A variety of factors like geological age, past and present climatic conditions or unique biogeographic history have shaped the present faunal composition of northeastern India (Pawar et al. 2007).  The Meghalaya subtropical forest ecoregion covering the state of Meghalaya and the adjacent areas of Assam is recognized as one of the most species-diverse area in the Indomalayan region (Wikramanayake et al. 2002) with more than 165 species of mammals (Rodgers & Panwar 1988; Das et al. 1995; Saikia et al. 2018); and a total of 162 species of mammals in Meghalaya State (Lyngdoh et al. 2019).  Meghalaya harbours numerous caves of which nearly a thousand have been scientifically explored and mapped during the “Caving in the Abode of the Clouds” project (Prokop & Arbenz 2015).  Caves serve as a major roosting place for many bat species since they offer a relatively stable microclimate, protect them from unfavourable environmental conditions and reduce predatory pressure (Kunz 1982).  Availability of suitable roosts is a critical factor that largely determines diversity and distribution of bats (Kunz 1982; Arita 1993).  Thus, the state with abundant caves especially in the limestone belt offers plentiful roosting opportunities for cave roosting bats.  Indeed, 65 species of bats have been recorded so far from the state, including several recent discoveries resulting from explorations conducted during the above-mentioned caving project (Ruedi et al. 2012a,b; Saikia et al. 2017, 2018; Thong et al. 2018).  Some older records from the state pertain to exceptionally rare species, such as Eptesicus tatei or E. pachyotis which have hardly been reported again in India since their discovery (Bates & Harrison 1997; Mandal et al. 2000), and several additions to the list emerged from a critical re-examination of vouchered specimens of apparently widespread taxa, such as those in the Murina cyclotis group (Ruedi et al. 2012a).  Other additions such as Tylonycteris fulvida or T. malayana (Tu et al. 2017), or Hypsugo joffrei (Saikia et al. 2017) emerged from a recent update of their former taxonomic assignation, but a number of other species were only mentioned in diverse reports, without proper taxonomic or biometric description (Ruedi et al. 2012b; Saikia 2018; Saikia et al. 2018).  This underscores the need for further data in a number of poorly known bats of Meghalaya with scant information on taxonomy, distribution and ecology.  Such information is particularly important in the context of the continued degradation of natural ecosystems in Meghalaya (Sarma & Barik 2011; Swer & Singh 2013).  In this communication, we present biometric information for Megaerops niphanae, Myotis pilosus, Kerivoula kachinensis, Miniopterus magnater, and M. pusillus from Meghalaya and also provide for three of them, a description of their echolocation calls that will aid their further monitoring in the wild.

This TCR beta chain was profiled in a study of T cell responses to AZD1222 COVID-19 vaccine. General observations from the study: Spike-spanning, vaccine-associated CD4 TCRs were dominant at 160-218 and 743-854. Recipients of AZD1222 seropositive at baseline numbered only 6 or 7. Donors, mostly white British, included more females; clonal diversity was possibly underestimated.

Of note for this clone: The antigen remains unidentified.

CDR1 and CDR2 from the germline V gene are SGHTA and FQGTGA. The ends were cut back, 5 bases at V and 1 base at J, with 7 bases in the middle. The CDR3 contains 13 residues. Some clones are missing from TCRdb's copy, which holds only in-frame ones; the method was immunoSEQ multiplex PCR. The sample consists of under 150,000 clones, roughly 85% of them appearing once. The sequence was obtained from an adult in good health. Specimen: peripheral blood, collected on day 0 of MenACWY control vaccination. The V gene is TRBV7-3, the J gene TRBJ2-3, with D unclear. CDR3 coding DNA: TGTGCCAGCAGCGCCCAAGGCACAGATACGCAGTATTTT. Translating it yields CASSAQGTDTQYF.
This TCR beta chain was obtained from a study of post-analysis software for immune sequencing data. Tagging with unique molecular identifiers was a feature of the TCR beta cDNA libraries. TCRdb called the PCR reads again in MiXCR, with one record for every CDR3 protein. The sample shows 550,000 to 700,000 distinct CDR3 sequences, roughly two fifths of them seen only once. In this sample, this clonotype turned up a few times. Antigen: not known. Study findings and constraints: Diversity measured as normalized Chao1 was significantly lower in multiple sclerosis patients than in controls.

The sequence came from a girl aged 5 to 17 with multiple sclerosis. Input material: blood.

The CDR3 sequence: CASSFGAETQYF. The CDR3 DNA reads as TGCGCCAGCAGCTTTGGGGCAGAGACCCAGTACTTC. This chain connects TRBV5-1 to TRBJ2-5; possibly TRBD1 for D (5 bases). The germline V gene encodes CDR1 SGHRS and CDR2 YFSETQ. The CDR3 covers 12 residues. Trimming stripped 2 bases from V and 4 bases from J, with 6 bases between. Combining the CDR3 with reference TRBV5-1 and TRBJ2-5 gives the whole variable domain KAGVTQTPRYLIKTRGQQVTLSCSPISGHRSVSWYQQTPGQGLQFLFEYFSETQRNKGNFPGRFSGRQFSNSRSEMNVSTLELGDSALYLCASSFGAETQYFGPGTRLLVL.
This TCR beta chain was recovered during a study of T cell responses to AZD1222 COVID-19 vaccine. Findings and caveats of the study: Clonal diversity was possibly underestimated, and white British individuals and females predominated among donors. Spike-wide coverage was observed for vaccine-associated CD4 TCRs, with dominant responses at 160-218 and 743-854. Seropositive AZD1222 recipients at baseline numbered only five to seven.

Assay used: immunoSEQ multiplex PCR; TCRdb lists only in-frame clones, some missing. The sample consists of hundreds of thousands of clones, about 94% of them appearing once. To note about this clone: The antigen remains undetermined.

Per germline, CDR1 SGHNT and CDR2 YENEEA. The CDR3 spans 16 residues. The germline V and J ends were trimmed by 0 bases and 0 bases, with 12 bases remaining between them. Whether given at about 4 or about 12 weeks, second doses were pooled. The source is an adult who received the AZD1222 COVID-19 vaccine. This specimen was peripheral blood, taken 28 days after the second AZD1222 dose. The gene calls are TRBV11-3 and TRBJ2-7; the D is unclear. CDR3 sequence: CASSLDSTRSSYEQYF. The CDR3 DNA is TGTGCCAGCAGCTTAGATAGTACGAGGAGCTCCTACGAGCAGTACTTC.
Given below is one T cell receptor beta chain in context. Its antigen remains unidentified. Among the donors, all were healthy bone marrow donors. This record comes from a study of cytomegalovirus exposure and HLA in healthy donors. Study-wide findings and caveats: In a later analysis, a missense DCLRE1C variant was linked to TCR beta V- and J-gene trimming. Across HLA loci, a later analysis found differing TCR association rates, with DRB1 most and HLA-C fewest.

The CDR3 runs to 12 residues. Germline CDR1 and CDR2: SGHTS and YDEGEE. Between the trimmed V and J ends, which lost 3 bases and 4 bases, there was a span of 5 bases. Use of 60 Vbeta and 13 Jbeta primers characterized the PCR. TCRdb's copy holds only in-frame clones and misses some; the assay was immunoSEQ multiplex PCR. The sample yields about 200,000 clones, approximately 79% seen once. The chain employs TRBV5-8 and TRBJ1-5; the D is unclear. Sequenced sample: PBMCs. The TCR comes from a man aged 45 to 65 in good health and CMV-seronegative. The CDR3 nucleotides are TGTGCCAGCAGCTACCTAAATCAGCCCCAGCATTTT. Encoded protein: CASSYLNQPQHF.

Materials and methods


Study area

The northeast Indian state of Meghalaya lies within  25.021–26.130 0N latitude and  89.830–92.8020E  longitude and has an area of 22,429km2 (Anonymous 2005).  Geologically, Meghalaya mostly consists of a stable structural block called the Shillong Plateau, with a maximum height of 1,950m.  A sedimentary sequence called the Jaintia group lies to the south of this plateau and is a mixture of limestone, sandstone and coal deposits (Tringham 2012).  The state receives a high annual rainfall with an average of 2,689mm in the eastern parts and 7,196mm in central and western Meghalaya (Haridarshan & Rao 1985).  Due to high rainfall, the rainwater absorbed into the ground reacts with the limestone and dissolves it, ultimately creating an extensive network of underground drainage systems, including caves.  Such caves are developed intermittently along the whole limestone belt of the state and also in sandstone and quartzite areas of southern Meghalaya (Tringham 2012).  The state has a recorded forest cover of 76.4% of the total geographic area of which 43.8% consists of very dense and moderately dense forest (Forest Survey of India 2017).  The vegetation in the state can be characterised as tropical evergreen forest, tropical semi-evergreen forest, tropical moist and dry deciduous forest, subtropical pine forest, temperate forest, grasslands and savannas (Haridarshan & Rao 1985).


Field sampling

During the course of speleological explorations conducted between 2011–2018 in various parts of Meghalaya by the team of the “Caving in the Abode of the Clouds” project, we captured bats by using a two-bank harp trap or mist nets erected across presumed flight paths.  These capture devices were usually placed in front of cave entrances or in the surrounding forests.  Captured bats were kept individually in cotton bags, sexed, measured, preliminarily identified (following Bates & Harrison 1997) and photographed before being released in the same place.  A few animals were kept for further examination as vouchered specimens.  These animals were euthanized with chloroform vapour and transferred to 70% ethanol for preservation.  The preserved carcasses and prepared skulls were later deposited in the collections of the Zoological Survey of India, Shillong (ZSIS).  All animals were handled according to the standards recommended by the American Society of Mammalogists (Sikes et al. 2011).

Comparative material consisting of four Miniopterus fuliginosus from Himachal Pradesh deposited in the collections of the Zoological Survey of India was also examined.  Standard sets of external and craniodental measurements were obtained with digital callipers accurate to the nearest 0.1 and 0.01 mm, respectively.  The baculum of the male specimen of Myotis pilosus was prepared by macerating the dissected penis in 6% KOH solution and stained with Alizarin Red S (Topal 1958).  The prepared baculum was measured and photographed under a stereo zoom microscope with 40–50 x magnification and using the software Leica Application Suite, Version 3.